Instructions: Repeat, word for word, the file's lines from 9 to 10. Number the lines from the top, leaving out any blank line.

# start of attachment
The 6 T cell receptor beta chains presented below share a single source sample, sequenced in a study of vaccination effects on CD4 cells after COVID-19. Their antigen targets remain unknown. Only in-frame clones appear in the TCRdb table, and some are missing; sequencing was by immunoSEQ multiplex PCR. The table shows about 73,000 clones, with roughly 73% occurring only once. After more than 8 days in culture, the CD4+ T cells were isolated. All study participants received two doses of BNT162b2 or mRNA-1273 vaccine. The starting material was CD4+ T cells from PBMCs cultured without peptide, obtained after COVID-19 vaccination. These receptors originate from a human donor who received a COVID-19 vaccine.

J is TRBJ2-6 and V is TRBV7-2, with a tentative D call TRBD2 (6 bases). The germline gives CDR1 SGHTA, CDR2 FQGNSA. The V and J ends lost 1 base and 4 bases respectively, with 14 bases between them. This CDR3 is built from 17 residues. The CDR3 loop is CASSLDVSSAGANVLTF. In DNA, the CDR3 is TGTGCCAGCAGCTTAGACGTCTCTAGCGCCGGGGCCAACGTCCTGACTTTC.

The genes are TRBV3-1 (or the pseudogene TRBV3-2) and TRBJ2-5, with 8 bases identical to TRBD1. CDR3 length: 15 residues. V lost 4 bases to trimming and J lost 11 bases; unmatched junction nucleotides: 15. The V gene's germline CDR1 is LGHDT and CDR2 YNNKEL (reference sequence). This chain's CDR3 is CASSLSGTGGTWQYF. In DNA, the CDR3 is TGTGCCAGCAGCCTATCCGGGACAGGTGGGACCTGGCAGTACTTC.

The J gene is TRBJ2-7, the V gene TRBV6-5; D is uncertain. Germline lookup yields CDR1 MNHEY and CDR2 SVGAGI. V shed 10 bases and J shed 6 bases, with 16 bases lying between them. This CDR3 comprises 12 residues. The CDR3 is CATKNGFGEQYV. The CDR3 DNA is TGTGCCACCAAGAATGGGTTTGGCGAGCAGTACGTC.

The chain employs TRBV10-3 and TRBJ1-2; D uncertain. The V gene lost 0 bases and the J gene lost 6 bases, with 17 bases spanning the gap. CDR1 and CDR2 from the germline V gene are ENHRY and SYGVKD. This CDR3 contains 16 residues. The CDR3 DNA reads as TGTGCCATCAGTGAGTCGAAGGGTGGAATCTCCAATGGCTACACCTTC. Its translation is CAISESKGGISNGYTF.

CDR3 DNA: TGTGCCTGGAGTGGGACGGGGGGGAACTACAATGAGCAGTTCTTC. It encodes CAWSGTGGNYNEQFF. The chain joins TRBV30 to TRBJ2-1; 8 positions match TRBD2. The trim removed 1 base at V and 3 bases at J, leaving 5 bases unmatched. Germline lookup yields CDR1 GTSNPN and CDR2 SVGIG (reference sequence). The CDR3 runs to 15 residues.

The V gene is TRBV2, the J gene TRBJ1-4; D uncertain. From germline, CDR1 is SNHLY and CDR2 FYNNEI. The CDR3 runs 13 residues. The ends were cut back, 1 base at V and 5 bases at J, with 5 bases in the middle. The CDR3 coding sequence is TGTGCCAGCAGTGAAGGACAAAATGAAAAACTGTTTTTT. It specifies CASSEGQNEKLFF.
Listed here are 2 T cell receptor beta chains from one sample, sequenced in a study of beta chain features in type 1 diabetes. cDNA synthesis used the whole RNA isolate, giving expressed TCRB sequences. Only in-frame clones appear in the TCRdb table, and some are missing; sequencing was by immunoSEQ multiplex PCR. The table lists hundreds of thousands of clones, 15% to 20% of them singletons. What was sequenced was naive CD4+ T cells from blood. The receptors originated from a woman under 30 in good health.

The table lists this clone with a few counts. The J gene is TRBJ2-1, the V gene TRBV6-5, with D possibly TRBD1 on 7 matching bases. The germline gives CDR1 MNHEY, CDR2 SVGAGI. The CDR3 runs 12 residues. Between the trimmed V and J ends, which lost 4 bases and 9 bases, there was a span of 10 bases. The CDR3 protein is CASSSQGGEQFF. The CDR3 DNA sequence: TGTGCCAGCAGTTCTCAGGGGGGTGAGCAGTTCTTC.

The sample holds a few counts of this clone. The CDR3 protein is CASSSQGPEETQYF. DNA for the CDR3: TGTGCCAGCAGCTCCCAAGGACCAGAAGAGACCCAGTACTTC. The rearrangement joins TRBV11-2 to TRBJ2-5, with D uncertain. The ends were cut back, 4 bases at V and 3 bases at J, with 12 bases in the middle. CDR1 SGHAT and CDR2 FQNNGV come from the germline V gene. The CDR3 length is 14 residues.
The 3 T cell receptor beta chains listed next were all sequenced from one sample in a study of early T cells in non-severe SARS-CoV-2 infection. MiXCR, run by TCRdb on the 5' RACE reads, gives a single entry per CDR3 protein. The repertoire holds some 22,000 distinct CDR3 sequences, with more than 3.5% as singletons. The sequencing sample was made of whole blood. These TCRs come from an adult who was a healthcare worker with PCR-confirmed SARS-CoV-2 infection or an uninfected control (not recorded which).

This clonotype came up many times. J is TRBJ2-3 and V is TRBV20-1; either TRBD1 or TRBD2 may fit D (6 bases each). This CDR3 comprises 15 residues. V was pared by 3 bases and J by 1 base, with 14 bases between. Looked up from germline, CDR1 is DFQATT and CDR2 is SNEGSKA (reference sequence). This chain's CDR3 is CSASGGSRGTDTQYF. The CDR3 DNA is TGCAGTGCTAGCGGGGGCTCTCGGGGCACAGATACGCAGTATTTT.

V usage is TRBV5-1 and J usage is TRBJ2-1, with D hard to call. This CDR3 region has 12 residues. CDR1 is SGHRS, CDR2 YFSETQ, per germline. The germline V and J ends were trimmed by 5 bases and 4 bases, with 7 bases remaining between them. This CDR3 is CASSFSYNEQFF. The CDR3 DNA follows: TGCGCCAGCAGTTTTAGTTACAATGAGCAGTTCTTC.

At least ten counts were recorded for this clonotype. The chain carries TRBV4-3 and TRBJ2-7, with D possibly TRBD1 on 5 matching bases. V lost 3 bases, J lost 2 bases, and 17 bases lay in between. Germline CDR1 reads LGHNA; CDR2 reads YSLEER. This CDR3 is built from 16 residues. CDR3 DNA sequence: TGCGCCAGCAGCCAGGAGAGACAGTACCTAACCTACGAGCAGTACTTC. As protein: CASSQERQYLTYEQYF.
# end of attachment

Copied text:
The table lists this clone with a few counts. The J gene is TRBJ2-1, the V gene TRBV6-5, with D possibly TRBD1 on 7 matching bases. The germline gives CDR1 MNHEY, CDR2 SVGAGI. The CDR3 runs 12 residues. Between the trimmed V and J ends, which lost 4 bases and 9 bases, there was a span of 10 bases. The CDR3 protein is CASSSQGGEQFF. The CDR3 DNA sequence: TGTGCCAGCAGTTCTCAGGGGGGTGAGCAGTTCTTC.

The sample holds a few counts of this clone. The CDR3 protein is CASSSQGPEETQYF. DNA for the CDR3: TGTGCCAGCAGCTCCCAAGGACCAGAAGAGACCCAGTACTTC. The rearrangement joins TRBV11-2 to TRBJ2-5, with D uncertain. The ends were cut back, 4 bases at V and 3 bases at J, with 12 bases in the middle. CDR1 SGHAT and CDR2 FQNNGV come from the germline V gene. The CDR3 length is 14 residues.